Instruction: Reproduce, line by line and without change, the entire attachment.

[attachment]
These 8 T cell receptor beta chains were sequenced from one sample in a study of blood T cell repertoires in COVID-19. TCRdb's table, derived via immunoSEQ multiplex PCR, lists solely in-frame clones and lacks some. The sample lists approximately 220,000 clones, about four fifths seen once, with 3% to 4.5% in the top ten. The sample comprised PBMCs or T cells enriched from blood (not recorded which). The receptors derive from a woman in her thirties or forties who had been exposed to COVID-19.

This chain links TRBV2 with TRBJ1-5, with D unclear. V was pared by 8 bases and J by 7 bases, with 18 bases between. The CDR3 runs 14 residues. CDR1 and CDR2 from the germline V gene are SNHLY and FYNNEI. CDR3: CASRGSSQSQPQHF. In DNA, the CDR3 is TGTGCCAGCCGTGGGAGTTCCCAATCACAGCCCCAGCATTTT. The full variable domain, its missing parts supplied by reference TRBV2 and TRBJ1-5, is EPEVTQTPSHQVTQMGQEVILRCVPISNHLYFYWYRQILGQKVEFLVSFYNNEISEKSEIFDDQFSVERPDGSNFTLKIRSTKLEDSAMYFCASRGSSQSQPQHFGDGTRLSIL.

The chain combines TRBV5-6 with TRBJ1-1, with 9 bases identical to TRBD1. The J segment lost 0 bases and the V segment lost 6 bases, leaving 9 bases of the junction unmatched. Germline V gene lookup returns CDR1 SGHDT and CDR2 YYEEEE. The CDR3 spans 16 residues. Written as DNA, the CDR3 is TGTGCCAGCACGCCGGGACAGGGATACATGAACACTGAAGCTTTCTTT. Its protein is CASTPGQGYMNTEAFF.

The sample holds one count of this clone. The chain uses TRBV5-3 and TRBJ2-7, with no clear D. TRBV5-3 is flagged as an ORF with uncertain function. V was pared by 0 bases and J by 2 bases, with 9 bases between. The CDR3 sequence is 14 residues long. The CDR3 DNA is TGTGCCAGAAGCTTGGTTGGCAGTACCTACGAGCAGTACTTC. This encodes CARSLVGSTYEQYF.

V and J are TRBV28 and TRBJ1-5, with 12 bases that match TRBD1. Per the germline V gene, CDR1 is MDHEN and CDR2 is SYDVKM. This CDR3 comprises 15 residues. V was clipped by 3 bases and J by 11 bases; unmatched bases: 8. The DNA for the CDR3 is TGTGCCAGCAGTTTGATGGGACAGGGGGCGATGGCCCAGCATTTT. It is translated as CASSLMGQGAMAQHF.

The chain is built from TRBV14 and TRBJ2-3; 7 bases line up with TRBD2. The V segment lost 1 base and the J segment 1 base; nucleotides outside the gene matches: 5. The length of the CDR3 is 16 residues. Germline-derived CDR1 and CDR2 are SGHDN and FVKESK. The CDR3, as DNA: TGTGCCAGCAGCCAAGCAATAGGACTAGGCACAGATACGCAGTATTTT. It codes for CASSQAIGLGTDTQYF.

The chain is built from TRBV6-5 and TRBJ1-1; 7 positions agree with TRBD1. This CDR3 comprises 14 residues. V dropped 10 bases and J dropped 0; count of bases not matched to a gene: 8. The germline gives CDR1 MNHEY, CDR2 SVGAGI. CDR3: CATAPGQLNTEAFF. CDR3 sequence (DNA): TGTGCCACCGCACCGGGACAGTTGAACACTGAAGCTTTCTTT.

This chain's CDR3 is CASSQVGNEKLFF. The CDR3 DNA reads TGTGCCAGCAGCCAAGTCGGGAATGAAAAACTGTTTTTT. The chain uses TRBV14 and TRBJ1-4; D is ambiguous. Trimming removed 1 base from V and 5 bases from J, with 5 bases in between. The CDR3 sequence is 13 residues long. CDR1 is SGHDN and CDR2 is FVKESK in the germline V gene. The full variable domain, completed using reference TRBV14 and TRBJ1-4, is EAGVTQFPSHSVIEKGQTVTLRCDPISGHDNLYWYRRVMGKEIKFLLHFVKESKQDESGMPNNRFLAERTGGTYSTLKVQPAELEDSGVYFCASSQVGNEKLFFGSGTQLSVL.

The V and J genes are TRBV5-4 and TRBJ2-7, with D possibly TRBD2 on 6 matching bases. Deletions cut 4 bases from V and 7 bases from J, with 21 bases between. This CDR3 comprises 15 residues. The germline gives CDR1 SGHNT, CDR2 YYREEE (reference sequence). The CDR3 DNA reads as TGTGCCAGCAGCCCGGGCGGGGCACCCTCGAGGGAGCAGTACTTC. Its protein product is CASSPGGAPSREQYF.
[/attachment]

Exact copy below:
These 8 T cell receptor beta chains were sequenced from one sample in a study of blood T cell repertoires in COVID-19. TCRdb's table, derived via immunoSEQ multiplex PCR, lists solely in-frame clones and lacks some. The sample lists approximately 220,000 clones, about four fifths seen once, with 3% to 4.5% in the top ten. The sample comprised PBMCs or T cells enriched from blood (not recorded which). The receptors derive from a woman in her thirties or forties who had been exposed to COVID-19.

This chain links TRBV2 with TRBJ1-5, with D unclear. V was pared by 8 bases and J by 7 bases, with 18 bases between. The CDR3 runs 14 residues. CDR1 and CDR2 from the germline V gene are SNHLY and FYNNEI. CDR3: CASRGSSQSQPQHF. In DNA, the CDR3 is TGTGCCAGCCGTGGGAGTTCCCAATCACAGCCCCAGCATTTT. The full variable domain, its missing parts supplied by reference TRBV2 and TRBJ1-5, is EPEVTQTPSHQVTQMGQEVILRCVPISNHLYFYWYRQILGQKVEFLVSFYNNEISEKSEIFDDQFSVERPDGSNFTLKIRSTKLEDSAMYFCASRGSSQSQPQHFGDGTRLSIL.

The chain combines TRBV5-6 with TRBJ1-1, with 9 bases identical to TRBD1. The J segment lost 0 bases and the V segment lost 6 bases, leaving 9 bases of the junction unmatched. Germline V gene lookup returns CDR1 SGHDT and CDR2 YYEEEE. The CDR3 spans 16 residues. Written as DNA, the CDR3 is TGTGCCAGCACGCCGGGACAGGGATACATGAACACTGAAGCTTTCTTT. Its protein is CASTPGQGYMNTEAFF.

The sample holds one count of this clone. The chain uses TRBV5-3 and TRBJ2-7, with no clear D. TRBV5-3 is flagged as an ORF with uncertain function. V was pared by 0 bases and J by 2 bases, with 9 bases between. The CDR3 sequence is 14 residues long. The CDR3 DNA is TGTGCCAGAAGCTTGGTTGGCAGTACCTACGAGCAGTACTTC. This encodes CARSLVGSTYEQYF.

V and J are TRBV28 and TRBJ1-5, with 12 bases that match TRBD1. Per the germline V gene, CDR1 is MDHEN and CDR2 is SYDVKM. This CDR3 comprises 15 residues. V was clipped by 3 bases and J by 11 bases; unmatched bases: 8. The DNA for the CDR3 is TGTGCCAGCAGTTTGATGGGACAGGGGGCGATGGCCCAGCATTTT. It is translated as CASSLMGQGAMAQHF.

The chain is built from TRBV14 and TRBJ2-3; 7 bases line up with TRBD2. The V segment lost 1 base and the J segment 1 base; nucleotides outside the gene matches: 5. The length of the CDR3 is 16 residues. Germline-derived CDR1 and CDR2 are SGHDN and FVKESK. The CDR3, as DNA: TGTGCCAGCAGCCAAGCAATAGGACTAGGCACAGATACGCAGTATTTT. It codes for CASSQAIGLGTDTQYF.

The chain is built from TRBV6-5 and TRBJ1-1; 7 positions agree with TRBD1. This CDR3 comprises 14 residues. V dropped 10 bases and J dropped 0; count of bases not matched to a gene: 8. The germline gives CDR1 MNHEY, CDR2 SVGAGI. CDR3: CATAPGQLNTEAFF. CDR3 sequence (DNA): TGTGCCACCGCACCGGGACAGTTGAACACTGAAGCTTTCTTT.

This chain's CDR3 is CASSQVGNEKLFF. The CDR3 DNA reads TGTGCCAGCAGCCAAGTCGGGAATGAAAAACTGTTTTTT. The chain uses TRBV14 and TRBJ1-4; D is ambiguous. Trimming removed 1 base from V and 5 bases from J, with 5 bases in between. The CDR3 sequence is 13 residues long. CDR1 is SGHDN and CDR2 is FVKESK in the germline V gene. The full variable domain, completed using reference TRBV14 and TRBJ1-4, is EAGVTQFPSHSVIEKGQTVTLRCDPISGHDNLYWYRRVMGKEIKFLLHFVKESKQDESGMPNNRFLAERTGGTYSTLKVQPAELEDSGVYFCASSQVGNEKLFFGSGTQLSVL.

The V and J genes are TRBV5-4 and TRBJ2-7, with D possibly TRBD2 on 6 matching bases. Deletions cut 4 bases from V and 7 bases from J, with 21 bases between. This CDR3 comprises 15 residues. The germline gives CDR1 SGHNT, CDR2 YYREEE (reference sequence). The CDR3 DNA reads as TGTGCCAGCAGCCCGGGCGGGGCACCCTCGAGGGAGCAGTACTTC. Its protein product is CASSPGGAPSREQYF.